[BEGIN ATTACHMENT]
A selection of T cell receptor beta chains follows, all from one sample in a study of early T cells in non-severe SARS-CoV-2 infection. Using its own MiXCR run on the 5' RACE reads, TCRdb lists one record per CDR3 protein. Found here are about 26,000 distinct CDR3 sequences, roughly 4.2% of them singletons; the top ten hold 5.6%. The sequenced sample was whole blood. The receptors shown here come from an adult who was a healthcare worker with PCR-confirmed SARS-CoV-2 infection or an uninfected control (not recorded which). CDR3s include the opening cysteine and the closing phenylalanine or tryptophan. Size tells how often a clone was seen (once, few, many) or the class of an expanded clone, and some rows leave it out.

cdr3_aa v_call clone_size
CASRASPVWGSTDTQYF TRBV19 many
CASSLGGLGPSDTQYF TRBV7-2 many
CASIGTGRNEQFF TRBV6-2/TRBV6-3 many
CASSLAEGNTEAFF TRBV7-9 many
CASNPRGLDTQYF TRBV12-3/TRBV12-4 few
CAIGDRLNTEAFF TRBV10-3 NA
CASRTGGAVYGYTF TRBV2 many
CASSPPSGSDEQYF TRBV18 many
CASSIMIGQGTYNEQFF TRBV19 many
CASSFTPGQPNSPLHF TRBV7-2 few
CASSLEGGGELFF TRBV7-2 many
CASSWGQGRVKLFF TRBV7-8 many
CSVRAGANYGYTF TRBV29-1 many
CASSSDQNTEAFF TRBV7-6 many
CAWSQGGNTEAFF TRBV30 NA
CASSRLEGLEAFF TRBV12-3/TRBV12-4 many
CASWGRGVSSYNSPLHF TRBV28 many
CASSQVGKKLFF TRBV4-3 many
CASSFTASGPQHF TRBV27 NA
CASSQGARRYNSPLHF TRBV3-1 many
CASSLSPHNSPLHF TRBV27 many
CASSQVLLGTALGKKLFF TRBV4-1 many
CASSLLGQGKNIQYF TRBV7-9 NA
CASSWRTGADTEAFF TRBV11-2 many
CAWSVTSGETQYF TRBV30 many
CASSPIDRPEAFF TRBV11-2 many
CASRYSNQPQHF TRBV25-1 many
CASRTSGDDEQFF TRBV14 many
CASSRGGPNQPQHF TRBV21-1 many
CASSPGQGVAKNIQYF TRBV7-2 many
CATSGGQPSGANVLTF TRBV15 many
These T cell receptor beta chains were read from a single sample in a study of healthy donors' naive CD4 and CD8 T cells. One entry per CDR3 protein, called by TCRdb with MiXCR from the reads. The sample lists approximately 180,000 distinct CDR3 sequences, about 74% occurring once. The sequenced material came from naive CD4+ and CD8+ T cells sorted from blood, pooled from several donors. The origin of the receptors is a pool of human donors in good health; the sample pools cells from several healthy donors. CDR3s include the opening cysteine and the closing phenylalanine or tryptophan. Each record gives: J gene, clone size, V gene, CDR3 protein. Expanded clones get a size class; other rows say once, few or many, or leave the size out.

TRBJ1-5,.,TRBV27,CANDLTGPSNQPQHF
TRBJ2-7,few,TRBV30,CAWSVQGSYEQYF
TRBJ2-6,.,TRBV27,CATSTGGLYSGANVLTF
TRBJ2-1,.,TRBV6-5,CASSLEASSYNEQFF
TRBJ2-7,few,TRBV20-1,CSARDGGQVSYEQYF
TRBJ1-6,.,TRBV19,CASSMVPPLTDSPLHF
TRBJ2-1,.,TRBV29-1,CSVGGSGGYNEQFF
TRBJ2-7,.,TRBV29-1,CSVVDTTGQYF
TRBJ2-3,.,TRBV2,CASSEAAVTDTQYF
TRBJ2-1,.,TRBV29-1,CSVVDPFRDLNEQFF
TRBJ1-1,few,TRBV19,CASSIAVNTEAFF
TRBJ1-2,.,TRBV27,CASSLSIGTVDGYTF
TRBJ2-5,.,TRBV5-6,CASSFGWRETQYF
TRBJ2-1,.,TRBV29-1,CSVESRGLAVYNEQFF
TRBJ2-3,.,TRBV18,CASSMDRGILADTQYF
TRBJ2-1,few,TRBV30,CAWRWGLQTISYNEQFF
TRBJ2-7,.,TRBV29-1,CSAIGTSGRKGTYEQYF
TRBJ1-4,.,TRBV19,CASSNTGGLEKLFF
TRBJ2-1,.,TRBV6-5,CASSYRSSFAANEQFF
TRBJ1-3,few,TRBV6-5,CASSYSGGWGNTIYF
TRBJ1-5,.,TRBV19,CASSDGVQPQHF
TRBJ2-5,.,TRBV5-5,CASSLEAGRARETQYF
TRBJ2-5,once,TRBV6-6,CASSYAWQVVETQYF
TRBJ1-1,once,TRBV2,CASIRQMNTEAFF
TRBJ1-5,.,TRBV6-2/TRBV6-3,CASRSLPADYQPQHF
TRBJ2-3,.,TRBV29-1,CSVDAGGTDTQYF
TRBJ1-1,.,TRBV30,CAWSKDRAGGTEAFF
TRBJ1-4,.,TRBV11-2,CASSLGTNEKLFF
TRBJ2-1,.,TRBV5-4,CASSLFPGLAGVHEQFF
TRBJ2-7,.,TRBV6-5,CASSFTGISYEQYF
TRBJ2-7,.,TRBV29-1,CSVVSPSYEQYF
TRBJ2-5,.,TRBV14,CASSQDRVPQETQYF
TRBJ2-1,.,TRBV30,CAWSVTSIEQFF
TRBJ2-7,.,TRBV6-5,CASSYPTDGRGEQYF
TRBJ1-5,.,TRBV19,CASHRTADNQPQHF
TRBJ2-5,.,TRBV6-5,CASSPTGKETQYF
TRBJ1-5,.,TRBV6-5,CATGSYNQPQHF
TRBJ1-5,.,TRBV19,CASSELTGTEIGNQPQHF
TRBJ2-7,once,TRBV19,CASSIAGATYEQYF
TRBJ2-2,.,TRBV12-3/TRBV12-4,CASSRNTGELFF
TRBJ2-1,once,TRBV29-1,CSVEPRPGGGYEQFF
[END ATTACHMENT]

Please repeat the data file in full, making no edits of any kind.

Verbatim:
A selection of T cell receptor beta chains follows, all from one sample in a study of early T cells in non-severe SARS-CoV-2 infection. Using its own MiXCR run on the 5' RACE reads, TCRdb lists one record per CDR3 protein. Found here are about 26,000 distinct CDR3 sequences, roughly 4.2% of them singletons; the top ten hold 5.6%. The sequenced sample was whole blood. The receptors shown here come from an adult who was a healthcare worker with PCR-confirmed SARS-CoV-2 infection or an uninfected control (not recorded which). CDR3s include the opening cysteine and the closing phenylalanine or tryptophan. Size tells how often a clone was seen (once, few, many) or the class of an expanded clone, and some rows leave it out.

cdr3_aa v_call clone_size
CASRASPVWGSTDTQYF TRBV19 many
CASSLGGLGPSDTQYF TRBV7-2 many
CASIGTGRNEQFF TRBV6-2/TRBV6-3 many
CASSLAEGNTEAFF TRBV7-9 many
CASNPRGLDTQYF TRBV12-3/TRBV12-4 few
CAIGDRLNTEAFF TRBV10-3 NA
CASRTGGAVYGYTF TRBV2 many
CASSPPSGSDEQYF TRBV18 many
CASSIMIGQGTYNEQFF TRBV19 many
CASSFTPGQPNSPLHF TRBV7-2 few
CASSLEGGGELFF TRBV7-2 many
CASSWGQGRVKLFF TRBV7-8 many
CSVRAGANYGYTF TRBV29-1 many
CASSSDQNTEAFF TRBV7-6 many
CAWSQGGNTEAFF TRBV30 NA
CASSRLEGLEAFF TRBV12-3/TRBV12-4 many
CASWGRGVSSYNSPLHF TRBV28 many
CASSQVGKKLFF TRBV4-3 many
CASSFTASGPQHF TRBV27 NA
CASSQGARRYNSPLHF TRBV3-1 many
CASSLSPHNSPLHF TRBV27 many
CASSQVLLGTALGKKLFF TRBV4-1 many
CASSLLGQGKNIQYF TRBV7-9 NA
CASSWRTGADTEAFF TRBV11-2 many
CAWSVTSGETQYF TRBV30 many
CASSPIDRPEAFF TRBV11-2 many
CASRYSNQPQHF TRBV25-1 many
CASRTSGDDEQFF TRBV14 many
CASSRGGPNQPQHF TRBV21-1 many
CASSPGQGVAKNIQYF TRBV7-2 many
CATSGGQPSGANVLTF TRBV15 many
These T cell receptor beta chains were read from a single sample in a study of healthy donors' naive CD4 and CD8 T cells. One entry per CDR3 protein, called by TCRdb with MiXCR from the reads. The sample lists approximately 180,000 distinct CDR3 sequences, about 74% occurring once. The sequenced material came from naive CD4+ and CD8+ T cells sorted from blood, pooled from several donors. The origin of the receptors is a pool of human donors in good health; the sample pools cells from several healthy donors. CDR3s include the opening cysteine and the closing phenylalanine or tryptophan. Each record gives: J gene, clone size, V gene, CDR3 protein. Expanded clones get a size class; other rows say once, few or many, or leave the size out.

TRBJ1-5,.,TRBV27,CANDLTGPSNQPQHF
TRBJ2-7,few,TRBV30,CAWSVQGSYEQYF
TRBJ2-6,.,TRBV27,CATSTGGLYSGANVLTF
TRBJ2-1,.,TRBV6-5,CASSLEASSYNEQFF
TRBJ2-7,few,TRBV20-1,CSARDGGQVSYEQYF
TRBJ1-6,.,TRBV19,CASSMVPPLTDSPLHF
TRBJ2-1,.,TRBV29-1,CSVGGSGGYNEQFF
TRBJ2-7,.,TRBV29-1,CSVVDTTGQYF
TRBJ2-3,.,TRBV2,CASSEAAVTDTQYF
TRBJ2-1,.,TRBV29-1,CSVVDPFRDLNEQFF
TRBJ1-1,few,TRBV19,CASSIAVNTEAFF
TRBJ1-2,.,TRBV27,CASSLSIGTVDGYTF
TRBJ2-5,.,TRBV5-6,CASSFGWRETQYF
TRBJ2-1,.,TRBV29-1,CSVESRGLAVYNEQFF
TRBJ2-3,.,TRBV18,CASSMDRGILADTQYF
TRBJ2-1,few,TRBV30,CAWRWGLQTISYNEQFF
TRBJ2-7,.,TRBV29-1,CSAIGTSGRKGTYEQYF
TRBJ1-4,.,TRBV19,CASSNTGGLEKLFF
TRBJ2-1,.,TRBV6-5,CASSYRSSFAANEQFF
TRBJ1-3,few,TRBV6-5,CASSYSGGWGNTIYF
TRBJ1-5,.,TRBV19,CASSDGVQPQHF
TRBJ2-5,.,TRBV5-5,CASSLEAGRARETQYF
TRBJ2-5,once,TRBV6-6,CASSYAWQVVETQYF
TRBJ1-1,once,TRBV2,CASIRQMNTEAFF
TRBJ1-5,.,TRBV6-2/TRBV6-3,CASRSLPADYQPQHF
TRBJ2-3,.,TRBV29-1,CSVDAGGTDTQYF
TRBJ1-1,.,TRBV30,CAWSKDRAGGTEAFF
TRBJ1-4,.,TRBV11-2,CASSLGTNEKLFF
TRBJ2-1,.,TRBV5-4,CASSLFPGLAGVHEQFF
TRBJ2-7,.,TRBV6-5,CASSFTGISYEQYF
TRBJ2-7,.,TRBV29-1,CSVVSPSYEQYF
TRBJ2-5,.,TRBV14,CASSQDRVPQETQYF
TRBJ2-1,.,TRBV30,CAWSVTSIEQFF
TRBJ2-7,.,TRBV6-5,CASSYPTDGRGEQYF
TRBJ1-5,.,TRBV19,CASHRTADNQPQHF
TRBJ2-5,.,TRBV6-5,CASSPTGKETQYF
TRBJ1-5,.,TRBV6-5,CATGSYNQPQHF
TRBJ1-5,.,TRBV19,CASSELTGTEIGNQPQHF
TRBJ2-7,once,TRBV19,CASSIAGATYEQYF
TRBJ2-2,.,TRBV12-3/TRBV12-4,CASSRNTGELFF
TRBJ2-1,once,TRBV29-1,CSVEPRPGGGYEQFF